Your health: Birth control pills still raise breast cancer risk

Sebastien_B  iStock  Thinkstock

Sebastien_B iStock Thinkstock

Current and recent use of hormonal contraceptives was associated with a 20 percent increased risk of breast cancer.

The data for the study was collected from 1.8 million Danish women for more than a decade.

The bottom line is that before starting or continuing to take hormonal contraceptives - or any medications - it's important to speak with your doctor about any potential risks and benefits, and make an informed decision from there. But, the overall risk remains small, and past research suggests oral contraceptives protect against other types of cancer. What's more, other studies have found that taking hormonal birth control may actually reduce the risk of other cancers, including ovarian cancer, endometrial cancer and colorectal cancer, they said.

Those dangers are somewhat offset by reduced risks of cancer - of the ovaries, endometrium, and digestive system - that other studies have linked to birth control pills, according to David Hunter, an Oxford University epidemiologist who wrote a commentary on the study.

The study found few differences in risk between the formulations; women can not protect themselves by turning to implants or intrauterine devices that release a hormone directly into the uterus. After all, it means that almost a quarter of American women are doing something that might increase their risk of developing breast cancer by a third-in theory. "But the same elevated risk is there". What they should know, however, is that the longer they take them, the greater the chance they will develop breast cancer.

But the study did not account for some other things that affect breast cancer risk, including physical activity levels and alcohol consumption. "The range of risks we're talking about here is much much smaller", she said. "It's not like you don't have a choice", she said.

Results were published Wednesday in the New England Journal of Medicine.

"There was a hope that the contemporary preparations would be associated with lower risk", he said in an interview.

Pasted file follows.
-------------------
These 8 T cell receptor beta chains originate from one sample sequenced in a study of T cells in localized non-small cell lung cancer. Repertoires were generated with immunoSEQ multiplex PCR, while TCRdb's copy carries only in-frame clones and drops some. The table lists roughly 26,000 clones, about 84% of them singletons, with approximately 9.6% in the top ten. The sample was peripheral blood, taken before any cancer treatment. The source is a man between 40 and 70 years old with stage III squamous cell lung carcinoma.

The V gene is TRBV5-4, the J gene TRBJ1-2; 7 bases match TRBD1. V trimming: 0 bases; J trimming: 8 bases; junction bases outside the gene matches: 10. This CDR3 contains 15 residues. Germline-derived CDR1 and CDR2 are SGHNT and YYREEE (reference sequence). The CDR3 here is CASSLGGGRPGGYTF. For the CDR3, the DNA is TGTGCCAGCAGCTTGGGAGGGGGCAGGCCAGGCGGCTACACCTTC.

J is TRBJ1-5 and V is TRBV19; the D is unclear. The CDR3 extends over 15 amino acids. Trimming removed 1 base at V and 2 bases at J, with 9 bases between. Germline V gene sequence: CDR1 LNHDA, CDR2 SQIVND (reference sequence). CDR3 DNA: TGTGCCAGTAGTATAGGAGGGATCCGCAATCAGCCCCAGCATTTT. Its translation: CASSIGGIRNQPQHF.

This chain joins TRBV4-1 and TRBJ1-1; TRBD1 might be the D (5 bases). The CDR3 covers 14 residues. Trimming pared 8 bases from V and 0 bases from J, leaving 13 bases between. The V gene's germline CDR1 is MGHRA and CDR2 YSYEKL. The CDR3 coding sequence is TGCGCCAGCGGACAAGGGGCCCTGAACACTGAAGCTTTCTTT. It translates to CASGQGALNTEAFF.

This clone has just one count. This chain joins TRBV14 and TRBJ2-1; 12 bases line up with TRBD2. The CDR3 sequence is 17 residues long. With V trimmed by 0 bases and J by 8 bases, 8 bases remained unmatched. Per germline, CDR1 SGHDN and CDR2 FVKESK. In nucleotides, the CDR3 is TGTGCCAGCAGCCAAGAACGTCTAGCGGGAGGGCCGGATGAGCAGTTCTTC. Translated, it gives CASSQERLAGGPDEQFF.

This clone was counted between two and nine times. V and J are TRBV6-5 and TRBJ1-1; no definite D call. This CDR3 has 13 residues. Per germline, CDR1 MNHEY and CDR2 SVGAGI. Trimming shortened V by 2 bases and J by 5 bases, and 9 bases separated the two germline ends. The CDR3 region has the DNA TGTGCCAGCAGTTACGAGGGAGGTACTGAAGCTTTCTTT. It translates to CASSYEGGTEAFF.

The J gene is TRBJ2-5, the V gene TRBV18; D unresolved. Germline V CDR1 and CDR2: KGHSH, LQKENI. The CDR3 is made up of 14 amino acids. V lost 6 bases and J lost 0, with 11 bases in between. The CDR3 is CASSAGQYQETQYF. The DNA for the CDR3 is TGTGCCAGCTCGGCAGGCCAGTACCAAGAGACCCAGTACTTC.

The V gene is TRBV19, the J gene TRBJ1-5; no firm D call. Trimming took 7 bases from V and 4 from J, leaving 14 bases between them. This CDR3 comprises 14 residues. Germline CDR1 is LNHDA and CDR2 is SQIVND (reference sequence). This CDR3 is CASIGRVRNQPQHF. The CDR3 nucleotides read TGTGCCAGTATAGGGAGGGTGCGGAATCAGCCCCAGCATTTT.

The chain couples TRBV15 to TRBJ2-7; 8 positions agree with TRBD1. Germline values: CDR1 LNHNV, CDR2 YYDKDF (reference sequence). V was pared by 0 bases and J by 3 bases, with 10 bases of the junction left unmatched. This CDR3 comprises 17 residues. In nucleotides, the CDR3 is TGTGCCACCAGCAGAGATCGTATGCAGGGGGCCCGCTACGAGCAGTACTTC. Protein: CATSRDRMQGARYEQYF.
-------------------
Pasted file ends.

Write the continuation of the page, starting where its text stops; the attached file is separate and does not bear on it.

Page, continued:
Lindegaard speculated that the hormones in birth control may trigger certain cells that are ready to turn into cancer, he said, given that the risk seems to increase after only a few months of use.

Once women stopped using these forms of birth control, the increased risk of breast cancer disappeared if the women had used hormonal contraception for less than five years.

Though the older oral contraceptives were known to increase the risk of breast cancer, many doctors and patients had assumed the newer generation of pills on the market today were safer.

One thing reiterated by every doctor Newsweek spoke to: Women who are anxious about how their contraception might increase their risk of breast cancer should speak with their health care provider. "It is a very clear picture for us, very convincing". During that time period, 11,517 cases of breast cancer were identified. Still, the additional risk would result in a comparatively few additional cases of breast cancer, the researchers said.

For some perspective, about 252,710 American women were diagnosed with breast cancer in 2017, according to estimates from the National Institutes of Health; 12.4 percent of women will hear the diagnosis at some point in their lives. The illness is fairly rare among women in the age group studied.

What really surprised the researchers was that the increased risk was not confined to women using oral contraceptive pills, but also was seen in women using implanted intrauterine devices, or IUDs, that contain the hormone progestin.

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